It is also fine to write your cover letter in an email, however it shows more effort and importance if you take the time to write a formal letter. Sometimes it's the little things that determine whether you are screened out or short listed for an interview.
Furthermore, where you can, stick with Microsoft Word documents. Although other programs may provide better-looking CVs, your potential employer may not have that program and so will not be able to open your letter and CV. This could mean an instant strike out! Microsoft Word is the safest option with all of your documents.
NB All of Nab That Job!'s documents are in Word format
This may seem obvious, but you should really take care with spelling and grammar in your applications. This is particularly important for jobs where written communication is important. If you can't write a simple letter without making spelling mistakes and using incorrect grammar, you will make a bad impression from the start and may not get the opportunity to make up for it at the interview stage.
Always do spelling and grammar checks before sending your application, and where possible, have a friend or family member run their eyes over your application before sending.
Don't forget, when you're applying for a job with an organisation, you're also assessing THEM on whether they are the type of organisation YOU are looking for. By stating what kind of organisation you are ideally looking for, you are putting the ball back in the recruiting manager's court to assess whether they are up to YOUR standards!
An example of this kind of statement is, "I am ideally looking for a company that values its employees, and demonstrates this through supporting personal development, offering career progression or succession planning, having a flexible work place, and a friendly and positive working environment". You could then follow up your statement with an impression you have received about this company possibly being on track with meeting your criteria, such as, "from my research, company X appears to have this kind of culture, and I look forward to having the opportunity to learn more about your organisation and discussing this role in more detail".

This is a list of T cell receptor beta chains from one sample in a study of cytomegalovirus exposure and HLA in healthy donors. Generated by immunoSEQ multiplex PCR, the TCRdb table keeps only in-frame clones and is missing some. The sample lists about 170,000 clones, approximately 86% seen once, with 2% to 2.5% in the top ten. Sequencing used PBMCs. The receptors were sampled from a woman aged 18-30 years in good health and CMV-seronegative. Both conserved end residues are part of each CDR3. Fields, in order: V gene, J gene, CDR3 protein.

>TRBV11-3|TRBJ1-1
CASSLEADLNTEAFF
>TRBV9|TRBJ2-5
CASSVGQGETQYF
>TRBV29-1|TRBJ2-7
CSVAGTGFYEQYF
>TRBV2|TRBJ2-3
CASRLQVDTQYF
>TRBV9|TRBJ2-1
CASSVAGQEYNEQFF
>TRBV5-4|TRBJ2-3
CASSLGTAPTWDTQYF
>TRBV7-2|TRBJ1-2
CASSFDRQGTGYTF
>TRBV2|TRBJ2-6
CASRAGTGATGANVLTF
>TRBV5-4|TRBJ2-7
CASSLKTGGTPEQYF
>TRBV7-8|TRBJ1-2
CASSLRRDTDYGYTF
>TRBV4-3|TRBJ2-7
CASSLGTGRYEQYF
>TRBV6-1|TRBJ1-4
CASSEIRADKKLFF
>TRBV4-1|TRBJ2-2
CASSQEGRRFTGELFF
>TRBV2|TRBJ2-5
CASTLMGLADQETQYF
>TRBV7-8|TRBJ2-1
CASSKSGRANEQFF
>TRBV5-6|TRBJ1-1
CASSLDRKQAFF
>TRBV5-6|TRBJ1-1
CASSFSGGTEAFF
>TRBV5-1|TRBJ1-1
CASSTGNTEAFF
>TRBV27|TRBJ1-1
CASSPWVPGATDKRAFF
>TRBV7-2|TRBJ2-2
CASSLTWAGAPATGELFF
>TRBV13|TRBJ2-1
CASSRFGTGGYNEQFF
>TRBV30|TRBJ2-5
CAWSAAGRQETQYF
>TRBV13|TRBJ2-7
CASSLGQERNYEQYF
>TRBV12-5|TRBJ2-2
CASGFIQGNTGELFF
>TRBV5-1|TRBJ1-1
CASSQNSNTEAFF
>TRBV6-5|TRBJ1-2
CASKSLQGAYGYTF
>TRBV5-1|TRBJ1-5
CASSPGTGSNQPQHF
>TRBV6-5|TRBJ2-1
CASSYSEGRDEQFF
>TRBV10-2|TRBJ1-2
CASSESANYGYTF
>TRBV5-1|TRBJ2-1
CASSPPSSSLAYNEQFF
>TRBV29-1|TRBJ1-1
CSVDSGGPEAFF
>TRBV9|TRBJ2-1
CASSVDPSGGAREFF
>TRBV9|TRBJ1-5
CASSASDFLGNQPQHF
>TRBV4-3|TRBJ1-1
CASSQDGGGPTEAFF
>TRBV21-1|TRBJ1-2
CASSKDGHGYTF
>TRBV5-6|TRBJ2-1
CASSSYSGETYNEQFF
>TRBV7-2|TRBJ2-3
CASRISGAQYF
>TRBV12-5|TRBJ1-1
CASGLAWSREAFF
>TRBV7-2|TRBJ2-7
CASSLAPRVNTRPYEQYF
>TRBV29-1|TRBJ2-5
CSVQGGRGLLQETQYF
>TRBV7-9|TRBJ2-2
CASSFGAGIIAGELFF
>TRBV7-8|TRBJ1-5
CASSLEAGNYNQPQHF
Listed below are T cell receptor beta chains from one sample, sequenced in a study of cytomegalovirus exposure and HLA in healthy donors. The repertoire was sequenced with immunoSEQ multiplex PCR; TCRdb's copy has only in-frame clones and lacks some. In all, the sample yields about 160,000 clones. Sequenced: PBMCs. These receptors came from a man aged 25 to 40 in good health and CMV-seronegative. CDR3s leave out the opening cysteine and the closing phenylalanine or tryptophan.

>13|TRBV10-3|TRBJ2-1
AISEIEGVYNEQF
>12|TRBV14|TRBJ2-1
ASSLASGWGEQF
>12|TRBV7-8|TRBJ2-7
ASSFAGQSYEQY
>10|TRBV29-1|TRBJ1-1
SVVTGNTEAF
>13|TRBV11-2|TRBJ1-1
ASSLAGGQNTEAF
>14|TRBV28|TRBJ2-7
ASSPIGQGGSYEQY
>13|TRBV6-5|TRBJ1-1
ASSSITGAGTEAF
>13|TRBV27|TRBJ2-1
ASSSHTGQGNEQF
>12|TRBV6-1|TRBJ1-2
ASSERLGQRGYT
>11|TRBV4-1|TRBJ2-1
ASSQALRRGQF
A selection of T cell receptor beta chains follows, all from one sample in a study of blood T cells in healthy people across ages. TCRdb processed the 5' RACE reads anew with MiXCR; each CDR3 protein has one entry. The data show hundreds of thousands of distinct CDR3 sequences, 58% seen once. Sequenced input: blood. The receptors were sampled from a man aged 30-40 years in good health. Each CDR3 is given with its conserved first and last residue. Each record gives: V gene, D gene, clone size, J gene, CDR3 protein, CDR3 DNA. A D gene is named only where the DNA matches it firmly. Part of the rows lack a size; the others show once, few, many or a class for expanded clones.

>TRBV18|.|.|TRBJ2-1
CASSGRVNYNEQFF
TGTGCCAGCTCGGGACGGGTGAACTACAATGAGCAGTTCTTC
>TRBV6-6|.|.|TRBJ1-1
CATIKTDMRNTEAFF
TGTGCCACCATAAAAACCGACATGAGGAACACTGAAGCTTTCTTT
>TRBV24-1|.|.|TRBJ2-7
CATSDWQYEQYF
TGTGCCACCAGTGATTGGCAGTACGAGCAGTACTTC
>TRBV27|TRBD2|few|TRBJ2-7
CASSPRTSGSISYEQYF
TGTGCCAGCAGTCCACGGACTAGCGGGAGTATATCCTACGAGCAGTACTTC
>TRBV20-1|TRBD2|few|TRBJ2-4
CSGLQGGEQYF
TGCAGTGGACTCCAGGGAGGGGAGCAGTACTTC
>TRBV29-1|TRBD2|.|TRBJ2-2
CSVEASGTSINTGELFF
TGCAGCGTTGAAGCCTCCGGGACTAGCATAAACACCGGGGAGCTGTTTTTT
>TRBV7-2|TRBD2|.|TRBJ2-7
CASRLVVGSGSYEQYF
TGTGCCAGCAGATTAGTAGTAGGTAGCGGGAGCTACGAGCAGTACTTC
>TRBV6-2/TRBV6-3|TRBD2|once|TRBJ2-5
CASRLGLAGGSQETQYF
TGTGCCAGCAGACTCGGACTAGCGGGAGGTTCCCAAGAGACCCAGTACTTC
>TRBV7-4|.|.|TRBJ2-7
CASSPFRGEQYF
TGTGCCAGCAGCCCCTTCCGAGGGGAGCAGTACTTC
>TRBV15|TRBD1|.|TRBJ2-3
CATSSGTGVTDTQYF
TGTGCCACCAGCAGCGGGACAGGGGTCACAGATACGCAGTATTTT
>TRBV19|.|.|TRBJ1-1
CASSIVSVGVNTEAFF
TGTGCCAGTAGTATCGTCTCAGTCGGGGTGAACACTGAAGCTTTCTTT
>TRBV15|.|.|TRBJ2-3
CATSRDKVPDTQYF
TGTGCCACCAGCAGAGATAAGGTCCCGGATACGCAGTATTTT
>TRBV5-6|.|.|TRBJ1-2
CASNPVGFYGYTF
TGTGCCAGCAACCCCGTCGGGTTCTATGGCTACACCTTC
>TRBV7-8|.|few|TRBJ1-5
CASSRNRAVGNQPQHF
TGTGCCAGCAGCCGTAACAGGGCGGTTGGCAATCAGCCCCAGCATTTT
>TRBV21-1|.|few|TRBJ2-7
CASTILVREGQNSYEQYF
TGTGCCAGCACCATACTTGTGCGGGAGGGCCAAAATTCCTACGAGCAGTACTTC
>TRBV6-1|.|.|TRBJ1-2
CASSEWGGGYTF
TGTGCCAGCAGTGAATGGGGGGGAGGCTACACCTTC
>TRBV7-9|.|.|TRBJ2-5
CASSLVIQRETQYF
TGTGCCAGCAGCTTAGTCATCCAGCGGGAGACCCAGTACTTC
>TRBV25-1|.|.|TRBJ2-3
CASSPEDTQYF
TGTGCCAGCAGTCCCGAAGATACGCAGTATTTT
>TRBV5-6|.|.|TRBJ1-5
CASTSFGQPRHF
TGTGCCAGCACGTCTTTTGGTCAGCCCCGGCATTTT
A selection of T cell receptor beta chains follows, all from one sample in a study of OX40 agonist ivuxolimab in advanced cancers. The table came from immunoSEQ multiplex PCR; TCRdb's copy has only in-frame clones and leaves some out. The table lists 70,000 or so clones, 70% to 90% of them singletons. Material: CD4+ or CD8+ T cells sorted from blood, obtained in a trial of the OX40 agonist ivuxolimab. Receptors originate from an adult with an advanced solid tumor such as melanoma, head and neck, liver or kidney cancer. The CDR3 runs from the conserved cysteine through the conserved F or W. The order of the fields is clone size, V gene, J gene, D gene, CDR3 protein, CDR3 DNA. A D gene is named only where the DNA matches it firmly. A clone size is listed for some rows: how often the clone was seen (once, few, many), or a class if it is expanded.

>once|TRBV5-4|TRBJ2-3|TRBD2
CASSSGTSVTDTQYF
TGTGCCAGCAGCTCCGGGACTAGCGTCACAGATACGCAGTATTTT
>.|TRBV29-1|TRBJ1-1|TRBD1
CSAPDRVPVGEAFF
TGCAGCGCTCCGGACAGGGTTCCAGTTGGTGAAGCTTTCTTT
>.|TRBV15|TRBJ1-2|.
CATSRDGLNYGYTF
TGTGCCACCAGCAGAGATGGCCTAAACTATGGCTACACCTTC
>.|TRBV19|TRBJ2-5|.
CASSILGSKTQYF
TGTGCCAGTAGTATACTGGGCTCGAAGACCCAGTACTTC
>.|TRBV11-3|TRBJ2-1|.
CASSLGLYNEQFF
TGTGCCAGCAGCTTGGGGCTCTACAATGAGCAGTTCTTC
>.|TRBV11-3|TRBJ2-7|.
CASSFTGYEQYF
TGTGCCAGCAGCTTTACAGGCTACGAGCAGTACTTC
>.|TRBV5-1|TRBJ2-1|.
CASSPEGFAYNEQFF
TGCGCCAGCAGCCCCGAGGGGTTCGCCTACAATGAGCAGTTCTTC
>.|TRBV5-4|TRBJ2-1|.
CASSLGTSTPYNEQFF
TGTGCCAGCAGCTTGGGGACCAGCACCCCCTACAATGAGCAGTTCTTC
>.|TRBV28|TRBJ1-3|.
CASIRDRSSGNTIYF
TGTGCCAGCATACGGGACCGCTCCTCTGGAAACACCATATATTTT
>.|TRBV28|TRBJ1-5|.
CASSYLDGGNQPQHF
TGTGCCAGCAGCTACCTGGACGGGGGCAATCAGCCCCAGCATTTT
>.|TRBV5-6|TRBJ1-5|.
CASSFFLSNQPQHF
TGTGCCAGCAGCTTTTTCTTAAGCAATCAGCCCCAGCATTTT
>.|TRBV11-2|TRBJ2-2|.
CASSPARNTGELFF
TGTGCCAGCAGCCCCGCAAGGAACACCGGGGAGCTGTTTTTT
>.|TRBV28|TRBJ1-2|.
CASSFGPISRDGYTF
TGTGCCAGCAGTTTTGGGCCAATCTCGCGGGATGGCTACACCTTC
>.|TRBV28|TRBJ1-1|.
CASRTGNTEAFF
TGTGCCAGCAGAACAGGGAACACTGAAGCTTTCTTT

The tips above are great for giving you some sort of direction with writing your Australian cover letter. However, if you want detailed instructions on where to start, what key information to include, how long to write your letter, how to set it out and more - this ebook is for you.
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Always include your availability for commencing a new role, by indicating your notice period with your current employer, or whether you are available to commence a new job immediately. You may feel it appropriate at the beginning of the letter to state why you are now on the market for a new job - whether it is that you are seeking new challenges, or putting your newly completed qualifications to use etc. However, I advise that you refrain from stating your reason if it is that you have been retrenched or have had your job terminated. This can open up opportunities for conclusions to be reached before you have the opportunity to explain yourself.